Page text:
A man who claimed he was sleepwalking when he raped a 17-year-old girl has been jailed for six years.
Zack Thompson, 20, maintained his defence for two-and-a-half years before finally admitting he raped the girl at a Portuguese holiday resort in 2009.
Thompson's case is thought to be just the second in Britain, and the first in England, where a sleepwalking defence has been successfully challenged.
Glaswegian man John Docherty was found guilty of attempted murder in 2011 despite claiming he was sleepwalking at the time.
Sentencing Thompson, of Lincoln Street, Newark, at Nottingham Crown Court today, Judge John Milmo QC said his crime has had a devastating effect on the victim.
"She said 'I did nothing wrong', and she was absolutely right," the judge said.
"I only hope that today will mark an occasion when she can go back to being the happy young girl she used to be."
Opening the case for the Crown today, prosecutor Dawn Pritchard said Thompson was 18 when he raped the girl, who is now 19, while they were on holiday in Albufeira on September 12, 2009.
He said he had drunk seven or eight pints during the evening and before the offence, but could not remember anything after that.
Miss Pritchard said that when asked if he had raped her, he said: "I can't remember, maybe."
The victim returned to the UK immediately after the rape and reported it to the police.
When Thompson returned to the UK he handed himself into Newark Police Station, Nottinghamshire Police said.
He did not deny committing the act but refused to take criminal responsibility from the outset, claiming he was sleepwalking and had no memory of the attack.
The judge told him today that he could not rule out the possibility that his amnesia was genuine.
Reading from a victim impact statement, Miss Pritchard told the court the girl found the experience "devastating and humiliating".
She went on: "For the past two and a half years she's had to cope with what happened to her and waiting for this matter to resolve has been very difficult for her.
"It affected every part of her life.
"She's no longer her carefree, happy go-lucky self and finds that she is depressed.
"She feels she's serving a sentence because of what's happened to her."
Nottinghamshire Police said that from when the crime was reported in 2009 they sought expert advice and guidance from all over the UK and abroad about the relatively unknown world ofsleepwalking as a criminal defence, a force spokeswoman said.
After liaising with the National Police Improvement Agency, lead investigator Detective Constable Paula Winfield was referred to sleep disorder expert Professor Mark Pressman, an American psychologist with over 30 years experience in diagnosing and treating sleep-related disorders.
He travelled to Nottinghamshire, where he carried out an in-depth review of the evidence, including an interview with Thompson himself, and found that his behaviour during the incident was not consistent with the actions normally displayed by sleepwalkers.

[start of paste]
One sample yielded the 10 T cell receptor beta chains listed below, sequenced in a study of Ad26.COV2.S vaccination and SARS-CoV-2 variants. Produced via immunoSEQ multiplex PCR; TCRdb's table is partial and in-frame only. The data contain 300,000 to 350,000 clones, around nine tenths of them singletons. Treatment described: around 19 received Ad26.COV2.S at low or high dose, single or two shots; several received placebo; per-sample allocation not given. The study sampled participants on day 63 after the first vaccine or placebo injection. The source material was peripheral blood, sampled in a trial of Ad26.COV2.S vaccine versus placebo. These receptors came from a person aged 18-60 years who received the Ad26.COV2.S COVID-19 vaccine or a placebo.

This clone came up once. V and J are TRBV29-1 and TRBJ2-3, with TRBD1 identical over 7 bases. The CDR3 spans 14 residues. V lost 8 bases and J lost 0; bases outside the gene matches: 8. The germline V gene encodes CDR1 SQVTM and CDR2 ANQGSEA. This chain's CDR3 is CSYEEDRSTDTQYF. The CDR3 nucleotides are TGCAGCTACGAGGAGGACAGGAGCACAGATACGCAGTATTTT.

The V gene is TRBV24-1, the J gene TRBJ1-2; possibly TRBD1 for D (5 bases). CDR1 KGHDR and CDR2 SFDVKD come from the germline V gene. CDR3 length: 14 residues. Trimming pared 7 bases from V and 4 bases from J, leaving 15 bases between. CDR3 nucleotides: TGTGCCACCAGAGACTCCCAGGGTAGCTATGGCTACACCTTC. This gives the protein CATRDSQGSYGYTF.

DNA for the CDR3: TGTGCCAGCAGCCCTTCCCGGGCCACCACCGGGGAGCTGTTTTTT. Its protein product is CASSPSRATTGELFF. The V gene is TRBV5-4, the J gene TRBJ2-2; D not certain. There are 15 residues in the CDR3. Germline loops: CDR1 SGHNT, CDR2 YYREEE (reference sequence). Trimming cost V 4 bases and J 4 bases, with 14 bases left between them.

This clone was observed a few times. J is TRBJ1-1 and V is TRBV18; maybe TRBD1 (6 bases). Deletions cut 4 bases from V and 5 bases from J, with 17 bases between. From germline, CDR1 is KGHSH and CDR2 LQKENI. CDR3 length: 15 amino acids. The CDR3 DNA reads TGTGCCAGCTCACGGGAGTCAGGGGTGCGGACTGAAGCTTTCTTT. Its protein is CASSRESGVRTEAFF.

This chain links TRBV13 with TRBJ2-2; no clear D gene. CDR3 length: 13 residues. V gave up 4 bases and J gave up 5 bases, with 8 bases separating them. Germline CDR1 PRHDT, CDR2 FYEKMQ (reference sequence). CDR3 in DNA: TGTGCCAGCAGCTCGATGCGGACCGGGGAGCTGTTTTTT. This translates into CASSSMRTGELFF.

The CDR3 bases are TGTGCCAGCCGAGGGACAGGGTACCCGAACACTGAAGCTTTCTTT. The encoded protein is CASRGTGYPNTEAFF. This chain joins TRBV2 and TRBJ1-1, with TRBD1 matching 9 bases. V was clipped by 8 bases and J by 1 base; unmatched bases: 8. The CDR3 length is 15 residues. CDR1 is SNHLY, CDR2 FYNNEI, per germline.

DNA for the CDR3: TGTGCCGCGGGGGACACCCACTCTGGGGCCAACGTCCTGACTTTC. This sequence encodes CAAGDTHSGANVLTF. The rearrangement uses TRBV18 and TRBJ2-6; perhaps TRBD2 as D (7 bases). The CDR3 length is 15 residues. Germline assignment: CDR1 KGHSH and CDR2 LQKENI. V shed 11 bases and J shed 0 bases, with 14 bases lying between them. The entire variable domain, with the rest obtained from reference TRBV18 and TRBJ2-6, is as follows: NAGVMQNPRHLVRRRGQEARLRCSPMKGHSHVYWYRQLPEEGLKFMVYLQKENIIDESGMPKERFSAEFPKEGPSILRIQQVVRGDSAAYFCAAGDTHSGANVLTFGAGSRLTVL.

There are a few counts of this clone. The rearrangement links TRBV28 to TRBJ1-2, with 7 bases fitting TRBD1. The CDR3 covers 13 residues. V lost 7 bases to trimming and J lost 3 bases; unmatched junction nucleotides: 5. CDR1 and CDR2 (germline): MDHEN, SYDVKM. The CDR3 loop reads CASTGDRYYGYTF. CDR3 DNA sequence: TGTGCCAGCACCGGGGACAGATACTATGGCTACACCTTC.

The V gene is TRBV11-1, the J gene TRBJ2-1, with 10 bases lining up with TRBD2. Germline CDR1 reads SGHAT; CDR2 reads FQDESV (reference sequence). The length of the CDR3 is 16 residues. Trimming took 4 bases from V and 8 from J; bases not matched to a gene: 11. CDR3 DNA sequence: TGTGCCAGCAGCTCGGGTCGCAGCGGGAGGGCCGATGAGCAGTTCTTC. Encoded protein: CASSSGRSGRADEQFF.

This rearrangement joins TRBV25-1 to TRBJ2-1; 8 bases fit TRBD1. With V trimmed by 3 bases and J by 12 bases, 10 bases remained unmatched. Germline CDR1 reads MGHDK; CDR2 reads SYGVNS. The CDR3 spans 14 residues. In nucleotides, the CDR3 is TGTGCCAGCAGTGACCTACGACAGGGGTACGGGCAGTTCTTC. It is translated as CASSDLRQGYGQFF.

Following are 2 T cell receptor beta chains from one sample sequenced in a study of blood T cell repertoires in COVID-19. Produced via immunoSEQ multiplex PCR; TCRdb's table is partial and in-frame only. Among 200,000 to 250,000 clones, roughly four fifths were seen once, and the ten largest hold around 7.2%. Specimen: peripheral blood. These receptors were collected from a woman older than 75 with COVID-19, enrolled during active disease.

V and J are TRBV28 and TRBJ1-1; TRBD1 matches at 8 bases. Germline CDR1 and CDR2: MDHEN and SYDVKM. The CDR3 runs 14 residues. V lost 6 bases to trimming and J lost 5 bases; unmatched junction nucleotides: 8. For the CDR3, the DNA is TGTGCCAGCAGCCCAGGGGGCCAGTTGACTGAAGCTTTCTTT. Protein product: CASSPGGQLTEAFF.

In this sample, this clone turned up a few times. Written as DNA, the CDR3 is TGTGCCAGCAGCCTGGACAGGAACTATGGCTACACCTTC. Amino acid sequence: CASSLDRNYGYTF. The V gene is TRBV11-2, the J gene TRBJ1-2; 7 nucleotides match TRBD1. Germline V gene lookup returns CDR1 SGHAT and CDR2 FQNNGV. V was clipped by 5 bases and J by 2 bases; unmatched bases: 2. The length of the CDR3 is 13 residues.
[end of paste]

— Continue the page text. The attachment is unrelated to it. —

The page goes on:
The expert also found that Thompson's memory loss began around half an hour before he went to bed, and concluded his memory loss was highly likely to have been the result of drinking excessive amounts of alcohol, and not sleepwalking.
Thompson finally withdrew the sleepwalking defence after it was successfully challenged.
Nottinghamshire Police said Thompson went on to claim, however, that he was insane when he committed the rape.
He was assessed by an expert psychiatrist, who rejected his claims of insanity, and he finally pleaded guilty at a hearing at Nottingham Crown Court on March 1 this year.
A joint statement from the victim and her family, said the last two and a half years had been "exhausting and emotionally draining for us all".
They went on: "We have faced repeated disappointment and countless adjournments at court, which has been extremely frustrating and disheartening.
"Dealing with such a traumatic event changes everything - it has pulled the family apart, but it's also brought us together and made us stronger as a family too.
"When this happened to her, she was still a child and struggled to grasp the enormity of what happened to her.
"She has had to grow up very quickly and has had to deal with feelings and emotions that no young woman should have to."
The victim and her family said there had been many times they felt like dropping the case and giving up, but knew they could not if they wanted to achieve justice.
The statement added: "We are thrilled that justice has been done and that he will finally have to pay for what he did - but the ordeal does not end here.
"We have not walked away from court today free of this nightmare and, though we are hopeful for the future, we are sure our lives will never be the same again."
Speaking outside court, Detective Constable Paula Winfield, who led the investigation, said she was pleased with Thompson's sentence and that it had followed years of relentless work and sheer determination.
She said: "Sleepwalking as a criminal defence had never been successfully challenged in a sexual offence case before.
"But we could not let that discourage us from doing all we could to achieve justice for a young woman who has been through such a traumatising ordeal.
"Thompson has had nearly three years to admit what he did and accept responsibility, but instead he chose to prolong the suffering and uncertainty for his victim.
"I've seen first hand what she has been through and know that the last two-and-a-half years have had a profound effect on her - the courage and patience she has shown has been astonishing.
"Today has been a triumph for the British legal system, but more importantly for the victim who has been at the centre of it all.
"I hope that this courageous young lady will now be able to begin to heal and move forward in the knowledge that her attacker is in prison where he belongs."